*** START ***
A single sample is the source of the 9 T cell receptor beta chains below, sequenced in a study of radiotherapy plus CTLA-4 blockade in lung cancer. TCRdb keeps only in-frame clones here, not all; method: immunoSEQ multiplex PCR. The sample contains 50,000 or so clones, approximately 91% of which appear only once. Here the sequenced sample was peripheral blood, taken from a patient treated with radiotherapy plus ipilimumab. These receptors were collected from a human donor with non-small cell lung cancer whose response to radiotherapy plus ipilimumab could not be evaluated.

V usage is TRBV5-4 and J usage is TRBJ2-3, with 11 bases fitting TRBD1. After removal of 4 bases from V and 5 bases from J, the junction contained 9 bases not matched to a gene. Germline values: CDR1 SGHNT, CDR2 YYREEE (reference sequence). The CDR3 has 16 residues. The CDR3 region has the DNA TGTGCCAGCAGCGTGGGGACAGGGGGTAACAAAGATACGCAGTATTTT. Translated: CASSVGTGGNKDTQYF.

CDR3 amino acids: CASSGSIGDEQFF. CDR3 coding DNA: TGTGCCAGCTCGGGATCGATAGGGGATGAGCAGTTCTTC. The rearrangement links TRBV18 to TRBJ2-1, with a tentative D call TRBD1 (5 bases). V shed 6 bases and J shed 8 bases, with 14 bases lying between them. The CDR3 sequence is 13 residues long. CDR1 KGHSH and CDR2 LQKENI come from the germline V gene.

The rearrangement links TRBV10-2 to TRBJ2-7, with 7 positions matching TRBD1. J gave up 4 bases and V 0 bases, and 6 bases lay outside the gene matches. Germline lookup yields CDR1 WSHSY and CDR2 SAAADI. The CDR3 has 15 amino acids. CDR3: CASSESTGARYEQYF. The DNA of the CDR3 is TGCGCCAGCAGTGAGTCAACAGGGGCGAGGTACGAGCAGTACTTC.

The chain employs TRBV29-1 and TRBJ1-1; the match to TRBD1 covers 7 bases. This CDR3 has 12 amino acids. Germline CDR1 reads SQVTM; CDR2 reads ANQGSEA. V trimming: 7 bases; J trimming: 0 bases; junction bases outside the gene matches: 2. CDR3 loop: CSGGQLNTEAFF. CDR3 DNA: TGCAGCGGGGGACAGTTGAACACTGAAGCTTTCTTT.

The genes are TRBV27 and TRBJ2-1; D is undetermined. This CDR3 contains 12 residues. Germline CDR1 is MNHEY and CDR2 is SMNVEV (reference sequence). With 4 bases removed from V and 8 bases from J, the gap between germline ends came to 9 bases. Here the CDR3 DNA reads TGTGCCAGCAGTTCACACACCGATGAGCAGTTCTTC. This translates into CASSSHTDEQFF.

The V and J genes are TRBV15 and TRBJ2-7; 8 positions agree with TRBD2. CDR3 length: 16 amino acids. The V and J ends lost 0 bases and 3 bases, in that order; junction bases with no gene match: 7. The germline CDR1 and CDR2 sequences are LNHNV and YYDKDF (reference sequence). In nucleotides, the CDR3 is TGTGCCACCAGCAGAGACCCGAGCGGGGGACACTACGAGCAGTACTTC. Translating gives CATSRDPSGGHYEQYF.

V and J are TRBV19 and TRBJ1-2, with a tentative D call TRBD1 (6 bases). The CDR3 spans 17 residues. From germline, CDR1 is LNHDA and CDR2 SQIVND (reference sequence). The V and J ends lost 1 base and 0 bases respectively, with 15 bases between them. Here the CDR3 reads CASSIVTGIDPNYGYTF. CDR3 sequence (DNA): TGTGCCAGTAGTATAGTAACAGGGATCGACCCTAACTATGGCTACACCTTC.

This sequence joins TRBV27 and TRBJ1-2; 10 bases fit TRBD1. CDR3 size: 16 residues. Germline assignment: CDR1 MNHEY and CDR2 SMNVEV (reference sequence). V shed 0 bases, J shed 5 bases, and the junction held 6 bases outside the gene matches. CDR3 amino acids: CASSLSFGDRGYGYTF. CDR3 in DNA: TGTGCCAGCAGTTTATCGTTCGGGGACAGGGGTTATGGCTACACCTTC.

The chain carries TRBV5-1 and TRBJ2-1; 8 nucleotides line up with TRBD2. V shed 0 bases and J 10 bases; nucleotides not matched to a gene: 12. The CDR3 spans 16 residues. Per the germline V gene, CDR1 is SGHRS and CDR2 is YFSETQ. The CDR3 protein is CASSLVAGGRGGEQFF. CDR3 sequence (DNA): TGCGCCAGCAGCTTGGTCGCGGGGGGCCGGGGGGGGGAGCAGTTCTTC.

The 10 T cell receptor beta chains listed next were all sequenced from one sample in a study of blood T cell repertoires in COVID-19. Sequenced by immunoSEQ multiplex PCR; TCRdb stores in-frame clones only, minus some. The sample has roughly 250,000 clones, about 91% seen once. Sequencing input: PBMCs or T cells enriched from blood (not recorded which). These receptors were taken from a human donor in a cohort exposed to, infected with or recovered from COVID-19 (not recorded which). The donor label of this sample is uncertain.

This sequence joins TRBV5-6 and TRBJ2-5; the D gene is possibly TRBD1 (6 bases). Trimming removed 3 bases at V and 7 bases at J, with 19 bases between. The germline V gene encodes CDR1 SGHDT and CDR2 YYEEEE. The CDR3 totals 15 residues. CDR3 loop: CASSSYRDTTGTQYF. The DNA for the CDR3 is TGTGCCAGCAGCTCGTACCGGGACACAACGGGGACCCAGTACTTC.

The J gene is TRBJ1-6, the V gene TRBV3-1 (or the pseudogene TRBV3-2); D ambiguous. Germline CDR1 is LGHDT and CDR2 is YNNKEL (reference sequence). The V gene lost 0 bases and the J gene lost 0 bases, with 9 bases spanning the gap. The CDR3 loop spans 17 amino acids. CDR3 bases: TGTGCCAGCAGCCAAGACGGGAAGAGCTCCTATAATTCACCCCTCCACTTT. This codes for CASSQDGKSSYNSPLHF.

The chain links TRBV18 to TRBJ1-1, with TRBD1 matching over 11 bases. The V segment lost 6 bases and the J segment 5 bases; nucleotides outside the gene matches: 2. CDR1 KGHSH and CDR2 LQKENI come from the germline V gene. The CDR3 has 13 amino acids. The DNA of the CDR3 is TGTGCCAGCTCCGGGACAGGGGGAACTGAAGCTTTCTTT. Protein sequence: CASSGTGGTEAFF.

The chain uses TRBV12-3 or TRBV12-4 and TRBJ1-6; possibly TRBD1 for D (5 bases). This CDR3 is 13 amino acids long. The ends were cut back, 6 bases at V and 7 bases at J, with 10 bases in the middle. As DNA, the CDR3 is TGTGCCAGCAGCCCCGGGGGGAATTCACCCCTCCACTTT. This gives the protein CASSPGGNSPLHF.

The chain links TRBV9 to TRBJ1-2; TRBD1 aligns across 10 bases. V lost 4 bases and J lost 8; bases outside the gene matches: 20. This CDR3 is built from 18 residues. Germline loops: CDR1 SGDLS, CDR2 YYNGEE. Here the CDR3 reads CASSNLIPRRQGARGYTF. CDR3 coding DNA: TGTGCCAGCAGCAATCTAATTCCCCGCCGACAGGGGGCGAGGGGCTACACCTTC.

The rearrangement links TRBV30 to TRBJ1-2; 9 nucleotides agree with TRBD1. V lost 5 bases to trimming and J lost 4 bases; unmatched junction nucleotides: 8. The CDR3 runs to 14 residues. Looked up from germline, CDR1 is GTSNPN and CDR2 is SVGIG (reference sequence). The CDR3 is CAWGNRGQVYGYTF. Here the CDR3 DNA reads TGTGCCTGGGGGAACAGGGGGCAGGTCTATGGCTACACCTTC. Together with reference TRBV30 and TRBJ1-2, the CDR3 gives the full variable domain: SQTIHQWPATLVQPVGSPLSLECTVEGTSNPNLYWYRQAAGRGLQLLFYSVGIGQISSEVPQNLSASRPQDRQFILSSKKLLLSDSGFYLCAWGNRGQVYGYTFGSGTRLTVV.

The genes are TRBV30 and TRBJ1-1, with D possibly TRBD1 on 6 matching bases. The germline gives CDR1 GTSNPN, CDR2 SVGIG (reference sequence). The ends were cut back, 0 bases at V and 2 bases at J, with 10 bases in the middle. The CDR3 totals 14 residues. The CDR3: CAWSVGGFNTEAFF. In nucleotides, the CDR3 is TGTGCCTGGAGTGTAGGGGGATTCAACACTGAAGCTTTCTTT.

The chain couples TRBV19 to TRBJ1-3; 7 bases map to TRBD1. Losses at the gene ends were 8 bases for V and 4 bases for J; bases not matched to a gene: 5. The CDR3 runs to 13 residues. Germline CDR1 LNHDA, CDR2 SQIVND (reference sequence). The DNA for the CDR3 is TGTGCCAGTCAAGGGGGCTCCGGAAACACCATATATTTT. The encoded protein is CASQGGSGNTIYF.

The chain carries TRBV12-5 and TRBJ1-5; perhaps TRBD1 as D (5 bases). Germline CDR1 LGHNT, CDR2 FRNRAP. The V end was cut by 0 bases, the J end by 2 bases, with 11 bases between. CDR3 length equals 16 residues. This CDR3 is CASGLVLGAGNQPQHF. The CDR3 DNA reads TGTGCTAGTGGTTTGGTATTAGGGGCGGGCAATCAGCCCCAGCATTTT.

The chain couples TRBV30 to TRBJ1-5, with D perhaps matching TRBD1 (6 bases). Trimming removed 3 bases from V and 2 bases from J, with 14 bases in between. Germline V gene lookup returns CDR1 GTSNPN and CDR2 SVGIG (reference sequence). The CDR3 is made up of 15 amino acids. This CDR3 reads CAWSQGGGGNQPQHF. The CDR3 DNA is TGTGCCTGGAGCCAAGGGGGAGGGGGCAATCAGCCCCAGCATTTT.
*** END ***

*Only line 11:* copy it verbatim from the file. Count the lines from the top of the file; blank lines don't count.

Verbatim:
The 10 T cell receptor beta chains listed next were all sequenced from one sample in a study of blood T cell repertoires in COVID-19. Sequenced by immunoSEQ multiplex PCR; TCRdb stores in-frame clones only, minus some. The sample has roughly 250,000 clones, about 91% seen once. Sequencing input: PBMCs or T cells enriched from blood (not recorded which). These receptors were taken from a human donor in a cohort exposed to, infected with or recovered from COVID-19 (not recorded which). The donor label of this sample is uncertain.